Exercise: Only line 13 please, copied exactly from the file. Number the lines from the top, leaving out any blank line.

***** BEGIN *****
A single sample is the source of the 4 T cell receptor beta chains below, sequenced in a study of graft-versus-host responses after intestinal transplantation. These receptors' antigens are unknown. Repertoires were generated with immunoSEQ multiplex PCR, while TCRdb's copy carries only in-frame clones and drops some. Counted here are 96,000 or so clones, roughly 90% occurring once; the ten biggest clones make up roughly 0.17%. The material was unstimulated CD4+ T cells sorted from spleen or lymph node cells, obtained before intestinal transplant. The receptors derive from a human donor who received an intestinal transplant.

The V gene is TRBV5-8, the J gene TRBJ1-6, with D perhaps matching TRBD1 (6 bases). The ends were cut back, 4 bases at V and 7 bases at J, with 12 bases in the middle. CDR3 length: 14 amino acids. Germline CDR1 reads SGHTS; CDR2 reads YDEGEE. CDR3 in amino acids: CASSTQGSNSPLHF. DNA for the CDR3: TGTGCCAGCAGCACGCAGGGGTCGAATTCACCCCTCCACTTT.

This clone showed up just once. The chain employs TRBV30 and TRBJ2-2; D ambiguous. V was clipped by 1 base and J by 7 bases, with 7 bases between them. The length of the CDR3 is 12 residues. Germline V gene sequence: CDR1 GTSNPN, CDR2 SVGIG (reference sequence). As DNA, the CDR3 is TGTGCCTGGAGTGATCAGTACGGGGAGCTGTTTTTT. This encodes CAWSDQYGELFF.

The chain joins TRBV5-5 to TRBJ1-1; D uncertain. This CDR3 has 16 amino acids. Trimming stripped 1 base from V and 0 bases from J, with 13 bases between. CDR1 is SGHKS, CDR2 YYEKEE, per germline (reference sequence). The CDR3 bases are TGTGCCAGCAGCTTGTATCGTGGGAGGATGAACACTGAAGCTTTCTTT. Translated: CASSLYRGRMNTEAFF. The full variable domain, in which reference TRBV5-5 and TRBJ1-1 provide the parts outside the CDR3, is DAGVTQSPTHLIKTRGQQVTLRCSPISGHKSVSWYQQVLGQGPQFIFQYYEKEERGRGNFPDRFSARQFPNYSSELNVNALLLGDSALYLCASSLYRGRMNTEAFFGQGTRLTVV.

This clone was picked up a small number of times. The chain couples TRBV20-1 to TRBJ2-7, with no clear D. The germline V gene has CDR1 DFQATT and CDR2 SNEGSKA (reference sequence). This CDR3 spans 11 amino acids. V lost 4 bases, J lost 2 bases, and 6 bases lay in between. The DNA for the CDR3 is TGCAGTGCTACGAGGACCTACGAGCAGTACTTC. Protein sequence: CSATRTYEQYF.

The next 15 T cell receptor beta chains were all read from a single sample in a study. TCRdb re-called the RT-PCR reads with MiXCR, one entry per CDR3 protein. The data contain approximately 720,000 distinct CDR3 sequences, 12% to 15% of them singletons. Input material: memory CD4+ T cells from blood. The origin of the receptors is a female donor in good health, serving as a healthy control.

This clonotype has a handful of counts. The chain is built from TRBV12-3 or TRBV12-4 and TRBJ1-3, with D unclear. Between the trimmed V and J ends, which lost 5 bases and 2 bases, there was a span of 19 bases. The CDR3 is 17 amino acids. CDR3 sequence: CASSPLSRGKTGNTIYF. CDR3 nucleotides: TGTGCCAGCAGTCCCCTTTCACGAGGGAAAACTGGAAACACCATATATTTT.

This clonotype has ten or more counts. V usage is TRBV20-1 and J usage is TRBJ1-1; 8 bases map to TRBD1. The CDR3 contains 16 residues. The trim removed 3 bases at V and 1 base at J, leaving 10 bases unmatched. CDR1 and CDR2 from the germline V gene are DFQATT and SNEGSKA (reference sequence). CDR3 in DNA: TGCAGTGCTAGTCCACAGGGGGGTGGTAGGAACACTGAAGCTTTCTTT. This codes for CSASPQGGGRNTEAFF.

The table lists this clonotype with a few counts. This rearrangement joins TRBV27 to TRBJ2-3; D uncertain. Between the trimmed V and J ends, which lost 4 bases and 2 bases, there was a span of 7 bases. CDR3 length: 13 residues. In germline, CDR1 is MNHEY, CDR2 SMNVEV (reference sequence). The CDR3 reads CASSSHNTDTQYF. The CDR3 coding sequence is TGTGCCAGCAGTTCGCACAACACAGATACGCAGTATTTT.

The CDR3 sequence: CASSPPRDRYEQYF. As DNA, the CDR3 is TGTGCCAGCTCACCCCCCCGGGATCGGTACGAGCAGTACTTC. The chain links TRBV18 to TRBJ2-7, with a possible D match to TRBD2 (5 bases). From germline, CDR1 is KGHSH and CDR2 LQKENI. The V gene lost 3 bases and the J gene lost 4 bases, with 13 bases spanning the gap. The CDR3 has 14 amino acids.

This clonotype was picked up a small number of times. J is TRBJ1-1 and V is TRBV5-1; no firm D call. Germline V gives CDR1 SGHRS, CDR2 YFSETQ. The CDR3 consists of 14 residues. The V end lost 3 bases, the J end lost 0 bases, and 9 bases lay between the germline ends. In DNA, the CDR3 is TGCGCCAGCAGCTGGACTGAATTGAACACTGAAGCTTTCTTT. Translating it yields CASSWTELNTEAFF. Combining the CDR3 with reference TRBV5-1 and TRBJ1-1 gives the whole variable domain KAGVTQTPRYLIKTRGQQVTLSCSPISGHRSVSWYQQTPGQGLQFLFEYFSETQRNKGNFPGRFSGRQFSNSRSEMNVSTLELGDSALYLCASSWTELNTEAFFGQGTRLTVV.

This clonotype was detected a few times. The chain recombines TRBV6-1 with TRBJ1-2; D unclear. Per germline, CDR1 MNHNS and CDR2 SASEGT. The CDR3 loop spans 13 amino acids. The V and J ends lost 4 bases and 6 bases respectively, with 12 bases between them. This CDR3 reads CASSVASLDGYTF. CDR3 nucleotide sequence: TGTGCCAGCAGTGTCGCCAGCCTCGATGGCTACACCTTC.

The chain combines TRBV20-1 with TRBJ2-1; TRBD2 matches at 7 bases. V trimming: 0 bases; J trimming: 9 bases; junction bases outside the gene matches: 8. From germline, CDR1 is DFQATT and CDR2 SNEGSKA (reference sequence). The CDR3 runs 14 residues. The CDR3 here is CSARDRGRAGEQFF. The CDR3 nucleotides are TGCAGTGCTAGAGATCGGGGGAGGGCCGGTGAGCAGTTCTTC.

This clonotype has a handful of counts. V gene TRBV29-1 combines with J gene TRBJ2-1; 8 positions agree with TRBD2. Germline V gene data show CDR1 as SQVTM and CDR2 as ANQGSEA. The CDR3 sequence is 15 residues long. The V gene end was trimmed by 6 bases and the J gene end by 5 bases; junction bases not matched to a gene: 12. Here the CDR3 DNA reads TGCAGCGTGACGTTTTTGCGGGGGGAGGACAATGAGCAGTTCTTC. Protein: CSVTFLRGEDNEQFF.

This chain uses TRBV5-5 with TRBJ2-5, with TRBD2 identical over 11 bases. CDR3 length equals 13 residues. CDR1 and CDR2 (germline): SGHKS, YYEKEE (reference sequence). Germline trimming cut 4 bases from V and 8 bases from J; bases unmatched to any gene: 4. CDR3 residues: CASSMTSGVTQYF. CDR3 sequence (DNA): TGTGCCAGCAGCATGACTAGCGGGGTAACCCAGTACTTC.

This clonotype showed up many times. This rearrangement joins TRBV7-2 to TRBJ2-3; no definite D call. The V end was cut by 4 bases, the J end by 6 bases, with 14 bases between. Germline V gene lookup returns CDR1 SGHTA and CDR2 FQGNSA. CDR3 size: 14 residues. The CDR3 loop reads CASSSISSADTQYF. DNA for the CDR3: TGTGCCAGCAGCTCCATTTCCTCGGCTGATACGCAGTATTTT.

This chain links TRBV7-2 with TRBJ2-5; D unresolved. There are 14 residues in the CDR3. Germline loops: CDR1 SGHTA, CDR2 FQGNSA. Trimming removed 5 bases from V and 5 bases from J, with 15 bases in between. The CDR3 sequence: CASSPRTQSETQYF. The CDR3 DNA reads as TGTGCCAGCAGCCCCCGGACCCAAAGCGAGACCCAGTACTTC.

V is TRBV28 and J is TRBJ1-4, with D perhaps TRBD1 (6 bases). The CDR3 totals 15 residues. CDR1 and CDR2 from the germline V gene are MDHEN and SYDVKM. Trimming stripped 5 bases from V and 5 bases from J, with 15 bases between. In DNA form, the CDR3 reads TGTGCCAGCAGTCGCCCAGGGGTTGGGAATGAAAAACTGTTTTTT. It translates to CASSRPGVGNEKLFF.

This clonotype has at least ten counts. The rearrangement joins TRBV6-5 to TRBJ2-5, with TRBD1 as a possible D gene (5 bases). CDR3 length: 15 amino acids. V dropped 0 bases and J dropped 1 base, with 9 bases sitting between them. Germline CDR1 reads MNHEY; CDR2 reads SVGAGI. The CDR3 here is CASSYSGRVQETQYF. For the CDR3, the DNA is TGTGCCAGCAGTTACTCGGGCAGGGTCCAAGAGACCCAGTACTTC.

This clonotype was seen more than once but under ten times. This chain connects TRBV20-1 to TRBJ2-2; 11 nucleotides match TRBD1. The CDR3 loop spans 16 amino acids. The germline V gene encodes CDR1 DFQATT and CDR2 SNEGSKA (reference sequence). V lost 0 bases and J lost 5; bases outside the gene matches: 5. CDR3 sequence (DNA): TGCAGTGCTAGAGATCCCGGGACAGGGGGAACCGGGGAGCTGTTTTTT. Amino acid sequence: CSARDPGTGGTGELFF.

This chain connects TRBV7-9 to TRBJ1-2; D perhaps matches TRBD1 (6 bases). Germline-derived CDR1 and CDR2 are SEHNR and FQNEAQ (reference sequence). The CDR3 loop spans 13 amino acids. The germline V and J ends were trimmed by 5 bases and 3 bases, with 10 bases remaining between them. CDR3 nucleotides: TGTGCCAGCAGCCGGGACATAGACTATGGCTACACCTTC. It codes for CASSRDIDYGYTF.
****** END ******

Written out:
The chain combines TRBV20-1 with TRBJ2-1; TRBD2 matches at 7 bases. V trimming: 0 bases; J trimming: 9 bases; junction bases outside the gene matches: 8. From germline, CDR1 is DFQATT and CDR2 SNEGSKA (reference sequence). The CDR3 runs 14 residues. The CDR3 here is CSARDRGRAGEQFF. The CDR3 nucleotides are TGCAGTGCTAGAGATCGGGGGAGGGCCGGTGAGCAGTTCTTC.